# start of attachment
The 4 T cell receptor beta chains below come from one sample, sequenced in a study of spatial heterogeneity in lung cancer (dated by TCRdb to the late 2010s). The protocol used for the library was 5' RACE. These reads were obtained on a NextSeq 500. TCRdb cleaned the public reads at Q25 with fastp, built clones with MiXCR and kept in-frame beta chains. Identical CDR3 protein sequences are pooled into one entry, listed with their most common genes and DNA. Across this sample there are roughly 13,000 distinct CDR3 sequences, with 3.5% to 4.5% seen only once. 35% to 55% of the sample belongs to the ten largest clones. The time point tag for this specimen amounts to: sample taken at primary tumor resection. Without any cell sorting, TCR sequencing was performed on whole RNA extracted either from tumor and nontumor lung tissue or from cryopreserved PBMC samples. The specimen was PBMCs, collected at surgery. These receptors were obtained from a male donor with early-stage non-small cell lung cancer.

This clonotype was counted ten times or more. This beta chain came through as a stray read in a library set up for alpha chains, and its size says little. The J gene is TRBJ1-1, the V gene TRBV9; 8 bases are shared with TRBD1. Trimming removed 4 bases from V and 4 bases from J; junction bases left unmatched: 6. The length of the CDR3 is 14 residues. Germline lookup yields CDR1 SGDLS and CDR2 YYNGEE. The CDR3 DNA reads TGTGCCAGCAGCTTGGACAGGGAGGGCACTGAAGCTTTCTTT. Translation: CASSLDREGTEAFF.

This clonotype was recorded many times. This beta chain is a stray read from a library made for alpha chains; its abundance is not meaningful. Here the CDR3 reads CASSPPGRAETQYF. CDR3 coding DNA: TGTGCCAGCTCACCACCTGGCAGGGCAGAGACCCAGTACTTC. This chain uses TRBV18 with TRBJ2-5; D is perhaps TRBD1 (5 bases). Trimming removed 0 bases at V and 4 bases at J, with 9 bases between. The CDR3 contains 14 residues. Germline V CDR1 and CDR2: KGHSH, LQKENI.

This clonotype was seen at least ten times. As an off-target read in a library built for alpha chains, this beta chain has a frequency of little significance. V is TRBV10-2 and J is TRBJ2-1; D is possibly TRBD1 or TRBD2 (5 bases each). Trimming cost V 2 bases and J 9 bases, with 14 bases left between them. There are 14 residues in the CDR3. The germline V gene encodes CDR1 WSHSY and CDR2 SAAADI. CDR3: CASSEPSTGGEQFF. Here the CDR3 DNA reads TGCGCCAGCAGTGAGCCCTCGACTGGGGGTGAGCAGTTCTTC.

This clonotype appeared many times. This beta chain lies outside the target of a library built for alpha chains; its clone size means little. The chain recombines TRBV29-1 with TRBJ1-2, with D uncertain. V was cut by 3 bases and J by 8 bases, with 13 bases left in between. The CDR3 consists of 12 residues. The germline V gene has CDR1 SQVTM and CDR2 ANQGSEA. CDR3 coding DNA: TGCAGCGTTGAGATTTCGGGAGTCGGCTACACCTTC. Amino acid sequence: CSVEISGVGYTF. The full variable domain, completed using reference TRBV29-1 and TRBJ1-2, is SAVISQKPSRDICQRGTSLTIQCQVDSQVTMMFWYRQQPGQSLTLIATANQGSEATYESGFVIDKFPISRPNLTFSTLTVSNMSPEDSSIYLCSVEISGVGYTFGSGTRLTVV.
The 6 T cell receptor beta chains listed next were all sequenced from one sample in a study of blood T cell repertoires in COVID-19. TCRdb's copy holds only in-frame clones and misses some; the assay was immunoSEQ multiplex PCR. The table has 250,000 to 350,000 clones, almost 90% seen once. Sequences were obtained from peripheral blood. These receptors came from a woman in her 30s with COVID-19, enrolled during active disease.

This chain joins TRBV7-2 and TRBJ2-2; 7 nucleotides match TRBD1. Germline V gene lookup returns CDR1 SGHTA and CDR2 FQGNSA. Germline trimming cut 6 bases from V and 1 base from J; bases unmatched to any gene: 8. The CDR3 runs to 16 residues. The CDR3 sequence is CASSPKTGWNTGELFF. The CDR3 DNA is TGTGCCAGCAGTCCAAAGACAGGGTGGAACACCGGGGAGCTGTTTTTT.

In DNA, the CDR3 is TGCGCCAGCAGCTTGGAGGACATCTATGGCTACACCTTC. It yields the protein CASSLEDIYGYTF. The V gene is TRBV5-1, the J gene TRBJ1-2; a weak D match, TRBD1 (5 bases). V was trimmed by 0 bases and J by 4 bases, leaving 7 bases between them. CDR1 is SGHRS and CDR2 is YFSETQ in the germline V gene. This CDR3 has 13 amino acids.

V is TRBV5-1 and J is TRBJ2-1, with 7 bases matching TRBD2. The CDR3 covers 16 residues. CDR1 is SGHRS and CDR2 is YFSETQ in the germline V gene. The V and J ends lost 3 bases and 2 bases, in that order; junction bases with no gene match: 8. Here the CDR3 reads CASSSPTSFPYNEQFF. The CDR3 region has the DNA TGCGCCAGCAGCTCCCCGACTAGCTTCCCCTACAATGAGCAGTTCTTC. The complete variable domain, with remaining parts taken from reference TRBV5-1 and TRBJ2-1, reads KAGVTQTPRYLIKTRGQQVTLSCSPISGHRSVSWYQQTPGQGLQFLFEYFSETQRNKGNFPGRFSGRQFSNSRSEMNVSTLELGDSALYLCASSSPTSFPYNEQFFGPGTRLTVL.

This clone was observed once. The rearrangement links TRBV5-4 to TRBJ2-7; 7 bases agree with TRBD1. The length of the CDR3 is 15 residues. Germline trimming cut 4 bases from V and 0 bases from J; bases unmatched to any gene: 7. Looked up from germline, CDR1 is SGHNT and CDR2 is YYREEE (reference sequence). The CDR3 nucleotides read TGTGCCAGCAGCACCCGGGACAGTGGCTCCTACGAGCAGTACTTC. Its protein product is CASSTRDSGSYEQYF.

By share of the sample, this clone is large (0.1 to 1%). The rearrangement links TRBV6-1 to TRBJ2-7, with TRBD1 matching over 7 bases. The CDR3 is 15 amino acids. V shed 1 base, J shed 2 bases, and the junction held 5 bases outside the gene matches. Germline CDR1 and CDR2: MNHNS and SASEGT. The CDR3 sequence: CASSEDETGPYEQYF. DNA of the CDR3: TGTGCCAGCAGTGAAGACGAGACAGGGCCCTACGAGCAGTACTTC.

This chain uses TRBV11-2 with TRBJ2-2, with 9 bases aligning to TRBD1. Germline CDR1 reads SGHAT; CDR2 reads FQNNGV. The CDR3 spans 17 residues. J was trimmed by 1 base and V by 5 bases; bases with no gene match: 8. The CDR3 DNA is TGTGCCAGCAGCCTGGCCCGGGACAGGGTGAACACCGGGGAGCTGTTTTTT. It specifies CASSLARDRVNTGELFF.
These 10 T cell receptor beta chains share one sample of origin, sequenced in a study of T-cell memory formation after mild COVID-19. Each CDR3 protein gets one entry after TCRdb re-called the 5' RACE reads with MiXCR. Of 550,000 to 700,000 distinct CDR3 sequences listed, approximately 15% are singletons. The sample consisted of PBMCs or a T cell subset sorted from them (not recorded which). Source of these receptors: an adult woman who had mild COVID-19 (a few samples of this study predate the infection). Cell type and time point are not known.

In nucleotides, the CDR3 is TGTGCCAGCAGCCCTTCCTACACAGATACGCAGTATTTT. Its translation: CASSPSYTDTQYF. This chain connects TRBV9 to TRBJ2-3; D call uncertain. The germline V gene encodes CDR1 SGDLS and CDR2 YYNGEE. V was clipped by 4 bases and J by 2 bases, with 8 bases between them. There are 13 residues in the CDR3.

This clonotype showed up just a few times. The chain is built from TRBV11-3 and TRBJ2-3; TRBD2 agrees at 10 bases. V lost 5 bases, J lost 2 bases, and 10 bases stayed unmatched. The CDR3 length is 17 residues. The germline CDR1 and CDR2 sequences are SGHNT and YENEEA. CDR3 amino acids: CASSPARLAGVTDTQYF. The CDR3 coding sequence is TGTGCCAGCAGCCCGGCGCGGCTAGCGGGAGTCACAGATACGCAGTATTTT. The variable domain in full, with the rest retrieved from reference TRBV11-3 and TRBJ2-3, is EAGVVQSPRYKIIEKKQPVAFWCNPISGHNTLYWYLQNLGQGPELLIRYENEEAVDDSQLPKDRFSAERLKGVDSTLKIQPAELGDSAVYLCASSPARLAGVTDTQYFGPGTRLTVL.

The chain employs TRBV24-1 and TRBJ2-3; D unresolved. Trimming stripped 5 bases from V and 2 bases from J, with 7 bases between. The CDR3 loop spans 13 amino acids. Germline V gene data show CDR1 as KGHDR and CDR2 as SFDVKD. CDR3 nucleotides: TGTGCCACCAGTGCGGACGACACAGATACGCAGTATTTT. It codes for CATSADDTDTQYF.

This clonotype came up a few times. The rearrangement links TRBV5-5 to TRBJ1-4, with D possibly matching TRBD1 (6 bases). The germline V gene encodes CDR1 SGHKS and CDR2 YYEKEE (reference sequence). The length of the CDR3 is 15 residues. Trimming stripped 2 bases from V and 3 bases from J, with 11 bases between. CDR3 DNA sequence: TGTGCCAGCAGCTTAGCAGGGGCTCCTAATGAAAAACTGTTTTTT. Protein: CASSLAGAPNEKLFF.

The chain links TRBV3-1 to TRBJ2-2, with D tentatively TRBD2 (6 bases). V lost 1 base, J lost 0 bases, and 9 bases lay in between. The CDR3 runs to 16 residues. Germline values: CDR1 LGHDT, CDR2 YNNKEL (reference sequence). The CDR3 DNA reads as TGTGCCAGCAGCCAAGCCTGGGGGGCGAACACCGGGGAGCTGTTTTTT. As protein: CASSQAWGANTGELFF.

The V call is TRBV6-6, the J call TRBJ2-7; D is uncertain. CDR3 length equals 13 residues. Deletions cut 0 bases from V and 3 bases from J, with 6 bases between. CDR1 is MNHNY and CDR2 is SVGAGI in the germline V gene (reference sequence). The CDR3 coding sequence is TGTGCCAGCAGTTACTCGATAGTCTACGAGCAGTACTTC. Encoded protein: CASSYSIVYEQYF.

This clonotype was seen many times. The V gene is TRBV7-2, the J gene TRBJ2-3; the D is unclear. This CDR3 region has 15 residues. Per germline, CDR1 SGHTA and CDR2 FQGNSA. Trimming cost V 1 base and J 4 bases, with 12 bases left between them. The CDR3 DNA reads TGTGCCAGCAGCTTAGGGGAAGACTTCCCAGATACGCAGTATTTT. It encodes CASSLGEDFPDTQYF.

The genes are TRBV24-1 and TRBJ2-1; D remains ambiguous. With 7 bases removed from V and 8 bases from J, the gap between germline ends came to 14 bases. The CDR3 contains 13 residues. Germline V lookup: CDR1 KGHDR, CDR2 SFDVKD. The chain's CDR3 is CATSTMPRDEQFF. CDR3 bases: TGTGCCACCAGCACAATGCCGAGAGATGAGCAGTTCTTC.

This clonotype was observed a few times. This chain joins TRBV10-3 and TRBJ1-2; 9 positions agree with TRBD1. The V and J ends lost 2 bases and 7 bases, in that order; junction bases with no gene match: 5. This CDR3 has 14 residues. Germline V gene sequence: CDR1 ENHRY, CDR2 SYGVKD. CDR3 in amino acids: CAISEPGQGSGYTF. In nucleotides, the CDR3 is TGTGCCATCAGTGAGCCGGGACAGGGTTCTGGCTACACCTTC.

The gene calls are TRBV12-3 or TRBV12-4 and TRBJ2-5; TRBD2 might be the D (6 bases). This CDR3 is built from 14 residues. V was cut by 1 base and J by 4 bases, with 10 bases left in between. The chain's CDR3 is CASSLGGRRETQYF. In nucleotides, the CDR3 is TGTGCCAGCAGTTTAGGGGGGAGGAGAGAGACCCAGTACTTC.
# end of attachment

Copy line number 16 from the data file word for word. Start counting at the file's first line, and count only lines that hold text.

The chain employs TRBV24-1 and TRBJ2-3; D unresolved. Trimming stripped 5 bases from V and 2 bases from J, with 7 bases between. The CDR3 loop spans 13 amino acids. Germline V gene data show CDR1 as KGHDR and CDR2 as SFDVKD. CDR3 nucleotides: TGTGCCACCAGTGCGGACGACACAGATACGCAGTATTTT. It codes for CATSADDTDTQYF.